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February 3, 1945


JAMA. 1945;127(5):279-280. doi:10.1001/jama.1945.02860050027011

This country, with its vast food produciing capacity and food stores, has developed average food habits at a level not even approached elsewhere. In the United States the soybean has not been the staple, main source of nutriment that it is to large portions of the world's inhabitants. Soybean flour has been increasingly included in breads and pastries; the small increase in protein, the "richer" color and the nutty flavor imparted by modest admixture of this material are some of the reasons for the growing diversion of soybeans to the production of low fat soyflour. The possibility, emphasized by the war, that the large quantities of soybeans raised in the United States might provide human food which could be substituted for more expensive or less readily available nutrients ordinarily consumed has received attention in the present national emergency.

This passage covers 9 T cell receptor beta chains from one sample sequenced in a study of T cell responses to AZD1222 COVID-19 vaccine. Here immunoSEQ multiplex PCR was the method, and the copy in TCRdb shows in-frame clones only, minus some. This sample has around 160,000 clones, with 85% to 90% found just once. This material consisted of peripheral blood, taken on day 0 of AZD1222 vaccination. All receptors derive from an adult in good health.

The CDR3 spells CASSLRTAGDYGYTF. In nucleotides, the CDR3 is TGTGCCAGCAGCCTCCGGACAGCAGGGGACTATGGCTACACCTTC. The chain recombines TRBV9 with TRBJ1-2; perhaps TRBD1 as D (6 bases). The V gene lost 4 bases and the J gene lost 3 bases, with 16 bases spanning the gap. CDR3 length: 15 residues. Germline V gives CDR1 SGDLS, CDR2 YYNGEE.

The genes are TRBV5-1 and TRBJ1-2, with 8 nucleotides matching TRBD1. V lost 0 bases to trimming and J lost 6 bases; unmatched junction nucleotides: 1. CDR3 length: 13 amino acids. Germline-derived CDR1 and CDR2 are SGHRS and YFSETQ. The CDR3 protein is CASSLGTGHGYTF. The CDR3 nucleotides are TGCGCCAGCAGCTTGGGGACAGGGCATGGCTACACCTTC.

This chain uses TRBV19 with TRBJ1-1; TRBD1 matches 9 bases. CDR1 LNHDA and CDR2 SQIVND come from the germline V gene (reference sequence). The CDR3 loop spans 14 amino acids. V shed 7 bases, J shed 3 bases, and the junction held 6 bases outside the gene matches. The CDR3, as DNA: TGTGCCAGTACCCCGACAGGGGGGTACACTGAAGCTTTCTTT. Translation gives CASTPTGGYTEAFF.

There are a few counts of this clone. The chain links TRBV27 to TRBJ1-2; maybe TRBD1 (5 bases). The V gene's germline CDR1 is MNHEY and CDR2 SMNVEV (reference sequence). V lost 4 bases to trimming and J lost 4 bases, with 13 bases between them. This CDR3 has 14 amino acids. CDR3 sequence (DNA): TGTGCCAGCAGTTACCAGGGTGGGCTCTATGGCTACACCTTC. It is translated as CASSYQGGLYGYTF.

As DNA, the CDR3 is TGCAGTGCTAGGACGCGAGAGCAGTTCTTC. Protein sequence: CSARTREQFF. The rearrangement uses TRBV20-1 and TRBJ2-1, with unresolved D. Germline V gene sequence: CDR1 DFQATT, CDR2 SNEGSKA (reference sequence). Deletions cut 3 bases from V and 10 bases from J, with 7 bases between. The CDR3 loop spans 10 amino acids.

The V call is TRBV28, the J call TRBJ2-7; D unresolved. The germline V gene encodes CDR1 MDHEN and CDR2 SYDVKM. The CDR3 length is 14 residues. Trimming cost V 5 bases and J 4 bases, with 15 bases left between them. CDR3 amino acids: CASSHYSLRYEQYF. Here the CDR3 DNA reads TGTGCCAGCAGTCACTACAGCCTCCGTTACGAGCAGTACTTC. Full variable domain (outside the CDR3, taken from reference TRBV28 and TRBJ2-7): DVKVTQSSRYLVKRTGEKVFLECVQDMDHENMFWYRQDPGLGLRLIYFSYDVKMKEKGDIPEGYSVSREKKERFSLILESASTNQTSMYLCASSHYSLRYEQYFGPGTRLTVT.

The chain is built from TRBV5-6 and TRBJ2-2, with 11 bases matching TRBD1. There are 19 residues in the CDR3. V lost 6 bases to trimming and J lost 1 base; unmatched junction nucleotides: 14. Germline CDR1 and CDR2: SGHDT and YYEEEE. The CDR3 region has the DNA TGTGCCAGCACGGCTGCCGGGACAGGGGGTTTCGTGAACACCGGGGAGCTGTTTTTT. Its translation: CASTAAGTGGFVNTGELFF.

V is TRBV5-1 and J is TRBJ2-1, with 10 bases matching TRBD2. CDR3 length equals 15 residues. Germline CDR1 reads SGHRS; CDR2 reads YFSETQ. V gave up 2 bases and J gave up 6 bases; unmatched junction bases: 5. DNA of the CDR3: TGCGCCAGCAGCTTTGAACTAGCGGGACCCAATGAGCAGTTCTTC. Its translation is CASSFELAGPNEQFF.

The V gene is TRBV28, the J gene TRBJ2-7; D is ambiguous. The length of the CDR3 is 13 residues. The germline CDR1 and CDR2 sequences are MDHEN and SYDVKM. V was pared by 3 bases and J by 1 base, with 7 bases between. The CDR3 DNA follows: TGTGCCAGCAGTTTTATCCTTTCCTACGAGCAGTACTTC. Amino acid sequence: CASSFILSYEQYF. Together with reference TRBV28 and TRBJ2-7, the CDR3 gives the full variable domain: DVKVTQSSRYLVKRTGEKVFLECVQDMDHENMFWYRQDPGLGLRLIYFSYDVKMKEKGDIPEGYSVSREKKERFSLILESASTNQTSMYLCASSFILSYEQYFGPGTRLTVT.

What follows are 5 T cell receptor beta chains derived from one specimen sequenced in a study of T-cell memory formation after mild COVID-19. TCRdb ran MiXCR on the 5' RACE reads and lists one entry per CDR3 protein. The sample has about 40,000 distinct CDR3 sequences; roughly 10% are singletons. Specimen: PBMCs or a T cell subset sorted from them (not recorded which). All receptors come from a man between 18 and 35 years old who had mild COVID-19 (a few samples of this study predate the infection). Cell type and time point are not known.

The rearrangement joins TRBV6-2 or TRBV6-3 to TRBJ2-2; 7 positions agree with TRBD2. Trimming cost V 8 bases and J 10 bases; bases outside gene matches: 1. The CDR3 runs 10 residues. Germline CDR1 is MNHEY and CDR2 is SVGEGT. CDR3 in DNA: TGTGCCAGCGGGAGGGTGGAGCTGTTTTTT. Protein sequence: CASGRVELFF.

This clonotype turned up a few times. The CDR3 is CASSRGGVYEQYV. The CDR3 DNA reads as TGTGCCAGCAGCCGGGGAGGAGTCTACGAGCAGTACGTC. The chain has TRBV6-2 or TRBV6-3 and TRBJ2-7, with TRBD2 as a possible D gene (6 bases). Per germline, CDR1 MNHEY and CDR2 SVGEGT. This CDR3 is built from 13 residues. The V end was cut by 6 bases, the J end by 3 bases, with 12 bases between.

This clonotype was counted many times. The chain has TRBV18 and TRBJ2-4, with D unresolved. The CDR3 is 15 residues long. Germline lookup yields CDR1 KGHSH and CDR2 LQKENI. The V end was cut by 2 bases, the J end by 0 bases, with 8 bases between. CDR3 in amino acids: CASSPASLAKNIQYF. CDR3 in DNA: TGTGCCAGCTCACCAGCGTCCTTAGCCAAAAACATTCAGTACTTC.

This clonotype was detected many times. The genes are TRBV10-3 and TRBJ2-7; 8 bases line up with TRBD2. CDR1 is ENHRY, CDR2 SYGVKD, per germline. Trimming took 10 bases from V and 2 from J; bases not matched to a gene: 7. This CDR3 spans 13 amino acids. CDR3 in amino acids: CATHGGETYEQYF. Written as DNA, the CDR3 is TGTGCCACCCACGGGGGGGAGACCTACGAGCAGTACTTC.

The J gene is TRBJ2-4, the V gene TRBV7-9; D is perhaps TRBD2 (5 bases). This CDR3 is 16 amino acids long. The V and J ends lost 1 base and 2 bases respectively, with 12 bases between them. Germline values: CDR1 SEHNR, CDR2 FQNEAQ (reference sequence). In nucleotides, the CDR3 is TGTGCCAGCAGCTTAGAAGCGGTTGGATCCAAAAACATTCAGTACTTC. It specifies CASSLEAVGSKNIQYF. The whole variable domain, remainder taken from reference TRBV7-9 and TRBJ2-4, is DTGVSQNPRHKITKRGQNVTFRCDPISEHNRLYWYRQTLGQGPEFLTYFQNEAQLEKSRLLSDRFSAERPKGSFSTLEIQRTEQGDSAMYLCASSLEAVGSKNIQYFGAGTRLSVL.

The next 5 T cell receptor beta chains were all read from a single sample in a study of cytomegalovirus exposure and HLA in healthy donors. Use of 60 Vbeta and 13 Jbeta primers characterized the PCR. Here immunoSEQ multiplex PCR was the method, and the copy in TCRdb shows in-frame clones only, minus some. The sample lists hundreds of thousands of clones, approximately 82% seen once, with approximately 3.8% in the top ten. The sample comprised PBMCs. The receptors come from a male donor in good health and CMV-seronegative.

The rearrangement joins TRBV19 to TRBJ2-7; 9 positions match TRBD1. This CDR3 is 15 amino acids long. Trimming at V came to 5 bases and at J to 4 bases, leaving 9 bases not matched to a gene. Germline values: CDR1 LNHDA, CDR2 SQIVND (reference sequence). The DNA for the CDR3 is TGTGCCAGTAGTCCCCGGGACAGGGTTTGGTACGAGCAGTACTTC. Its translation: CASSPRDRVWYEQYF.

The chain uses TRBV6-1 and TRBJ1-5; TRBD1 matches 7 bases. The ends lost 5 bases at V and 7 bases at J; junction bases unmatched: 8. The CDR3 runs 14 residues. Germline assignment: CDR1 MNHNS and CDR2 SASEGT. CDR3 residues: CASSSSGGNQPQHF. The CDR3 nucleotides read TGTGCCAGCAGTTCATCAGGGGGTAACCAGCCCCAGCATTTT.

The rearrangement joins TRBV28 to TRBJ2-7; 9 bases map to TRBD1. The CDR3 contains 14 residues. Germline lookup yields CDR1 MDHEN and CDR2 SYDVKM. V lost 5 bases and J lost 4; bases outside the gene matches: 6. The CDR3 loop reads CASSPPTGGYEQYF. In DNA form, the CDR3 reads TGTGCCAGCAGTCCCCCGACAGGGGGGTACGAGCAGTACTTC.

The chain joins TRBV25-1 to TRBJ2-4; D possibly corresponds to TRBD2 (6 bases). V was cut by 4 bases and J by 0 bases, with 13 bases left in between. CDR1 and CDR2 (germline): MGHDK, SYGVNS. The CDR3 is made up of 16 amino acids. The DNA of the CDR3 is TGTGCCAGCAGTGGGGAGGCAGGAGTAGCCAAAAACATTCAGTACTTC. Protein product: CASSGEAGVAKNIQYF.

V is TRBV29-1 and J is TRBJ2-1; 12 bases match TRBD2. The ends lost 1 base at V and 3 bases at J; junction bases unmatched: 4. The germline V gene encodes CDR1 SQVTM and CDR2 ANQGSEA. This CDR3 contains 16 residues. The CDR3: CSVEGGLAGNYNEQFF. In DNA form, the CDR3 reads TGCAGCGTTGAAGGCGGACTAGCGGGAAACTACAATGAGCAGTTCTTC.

Of particular interest in this connection is the suitability of the protein